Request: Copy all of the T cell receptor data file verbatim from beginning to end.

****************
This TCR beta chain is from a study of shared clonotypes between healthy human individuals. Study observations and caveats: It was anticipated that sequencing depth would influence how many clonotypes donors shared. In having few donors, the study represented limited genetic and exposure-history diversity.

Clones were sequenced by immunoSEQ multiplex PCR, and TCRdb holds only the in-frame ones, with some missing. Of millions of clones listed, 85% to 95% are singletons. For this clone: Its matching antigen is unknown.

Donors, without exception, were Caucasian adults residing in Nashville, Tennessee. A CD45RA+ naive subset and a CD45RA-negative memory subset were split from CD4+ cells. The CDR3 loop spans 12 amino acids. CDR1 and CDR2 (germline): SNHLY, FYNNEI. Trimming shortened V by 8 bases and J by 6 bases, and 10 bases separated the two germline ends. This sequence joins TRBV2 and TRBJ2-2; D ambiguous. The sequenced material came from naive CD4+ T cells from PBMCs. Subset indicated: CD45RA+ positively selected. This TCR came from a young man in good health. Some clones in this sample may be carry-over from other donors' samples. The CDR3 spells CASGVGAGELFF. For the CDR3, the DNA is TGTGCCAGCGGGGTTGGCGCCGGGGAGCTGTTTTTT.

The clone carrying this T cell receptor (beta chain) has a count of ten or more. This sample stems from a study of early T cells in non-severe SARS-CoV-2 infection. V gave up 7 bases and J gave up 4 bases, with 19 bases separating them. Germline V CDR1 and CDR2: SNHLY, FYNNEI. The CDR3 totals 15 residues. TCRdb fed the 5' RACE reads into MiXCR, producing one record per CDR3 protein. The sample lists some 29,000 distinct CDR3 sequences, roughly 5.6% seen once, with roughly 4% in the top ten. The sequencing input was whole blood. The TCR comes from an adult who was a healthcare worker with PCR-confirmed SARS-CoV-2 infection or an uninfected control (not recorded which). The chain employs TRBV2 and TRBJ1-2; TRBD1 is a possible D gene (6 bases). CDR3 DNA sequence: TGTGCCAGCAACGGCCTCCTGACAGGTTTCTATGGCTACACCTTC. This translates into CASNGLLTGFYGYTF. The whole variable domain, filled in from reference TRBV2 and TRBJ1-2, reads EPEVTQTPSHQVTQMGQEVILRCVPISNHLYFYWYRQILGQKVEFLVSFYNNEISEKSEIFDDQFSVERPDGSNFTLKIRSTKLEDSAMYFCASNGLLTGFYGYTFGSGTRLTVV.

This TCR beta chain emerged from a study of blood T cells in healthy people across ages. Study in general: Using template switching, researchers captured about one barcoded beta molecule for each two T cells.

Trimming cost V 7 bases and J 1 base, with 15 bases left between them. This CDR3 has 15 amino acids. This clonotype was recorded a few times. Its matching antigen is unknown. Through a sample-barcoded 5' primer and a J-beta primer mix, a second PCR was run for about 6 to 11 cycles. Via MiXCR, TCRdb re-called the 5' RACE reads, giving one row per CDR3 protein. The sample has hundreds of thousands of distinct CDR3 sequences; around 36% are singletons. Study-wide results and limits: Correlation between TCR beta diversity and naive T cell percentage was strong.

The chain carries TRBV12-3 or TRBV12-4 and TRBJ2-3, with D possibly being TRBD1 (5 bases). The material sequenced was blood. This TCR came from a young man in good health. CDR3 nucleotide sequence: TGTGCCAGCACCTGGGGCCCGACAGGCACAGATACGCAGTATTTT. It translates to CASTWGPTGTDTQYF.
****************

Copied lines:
This TCR beta chain is from a study of shared clonotypes between healthy human individuals. Study observations and caveats: It was anticipated that sequencing depth would influence how many clonotypes donors shared. In having few donors, the study represented limited genetic and exposure-history diversity.

Clones were sequenced by immunoSEQ multiplex PCR, and TCRdb holds only the in-frame ones, with some missing. Of millions of clones listed, 85% to 95% are singletons. For this clone: Its matching antigen is unknown.

Donors, without exception, were Caucasian adults residing in Nashville, Tennessee. A CD45RA+ naive subset and a CD45RA-negative memory subset were split from CD4+ cells. The CDR3 loop spans 12 amino acids. CDR1 and CDR2 (germline): SNHLY, FYNNEI. Trimming shortened V by 8 bases and J by 6 bases, and 10 bases separated the two germline ends. This sequence joins TRBV2 and TRBJ2-2; D ambiguous. The sequenced material came from naive CD4+ T cells from PBMCs. Subset indicated: CD45RA+ positively selected. This TCR came from a young man in good health. Some clones in this sample may be carry-over from other donors' samples. The CDR3 spells CASGVGAGELFF. For the CDR3, the DNA is TGTGCCAGCGGGGTTGGCGCCGGGGAGCTGTTTTTT.

The clone carrying this T cell receptor (beta chain) has a count of ten or more. This sample stems from a study of early T cells in non-severe SARS-CoV-2 infection. V gave up 7 bases and J gave up 4 bases, with 19 bases separating them. Germline V CDR1 and CDR2: SNHLY, FYNNEI. The CDR3 totals 15 residues. TCRdb fed the 5' RACE reads into MiXCR, producing one record per CDR3 protein. The sample lists some 29,000 distinct CDR3 sequences, roughly 5.6% seen once, with roughly 4% in the top ten. The sequencing input was whole blood. The TCR comes from an adult who was a healthcare worker with PCR-confirmed SARS-CoV-2 infection or an uninfected control (not recorded which). The chain employs TRBV2 and TRBJ1-2; TRBD1 is a possible D gene (6 bases). CDR3 DNA sequence: TGTGCCAGCAACGGCCTCCTGACAGGTTTCTATGGCTACACCTTC. This translates into CASNGLLTGFYGYTF. The whole variable domain, filled in from reference TRBV2 and TRBJ1-2, reads EPEVTQTPSHQVTQMGQEVILRCVPISNHLYFYWYRQILGQKVEFLVSFYNNEISEKSEIFDDQFSVERPDGSNFTLKIRSTKLEDSAMYFCASNGLLTGFYGYTFGSGTRLTVV.

This TCR beta chain emerged from a study of blood T cells in healthy people across ages. Study in general: Using template switching, researchers captured about one barcoded beta molecule for each two T cells.

Trimming cost V 7 bases and J 1 base, with 15 bases left between them. This CDR3 has 15 amino acids. This clonotype was recorded a few times. Its matching antigen is unknown. Through a sample-barcoded 5' primer and a J-beta primer mix, a second PCR was run for about 6 to 11 cycles. Via MiXCR, TCRdb re-called the 5' RACE reads, giving one row per CDR3 protein. The sample has hundreds of thousands of distinct CDR3 sequences; around 36% are singletons. Study-wide results and limits: Correlation between TCR beta diversity and naive T cell percentage was strong.

The chain carries TRBV12-3 or TRBV12-4 and TRBJ2-3, with D possibly being TRBD1 (5 bases). The material sequenced was blood. This TCR came from a young man in good health. CDR3 nucleotide sequence: TGTGCCAGCACCTGGGGCCCGACAGGCACAGATACGCAGTATTTT. It translates to CASTWGPTGTDTQYF.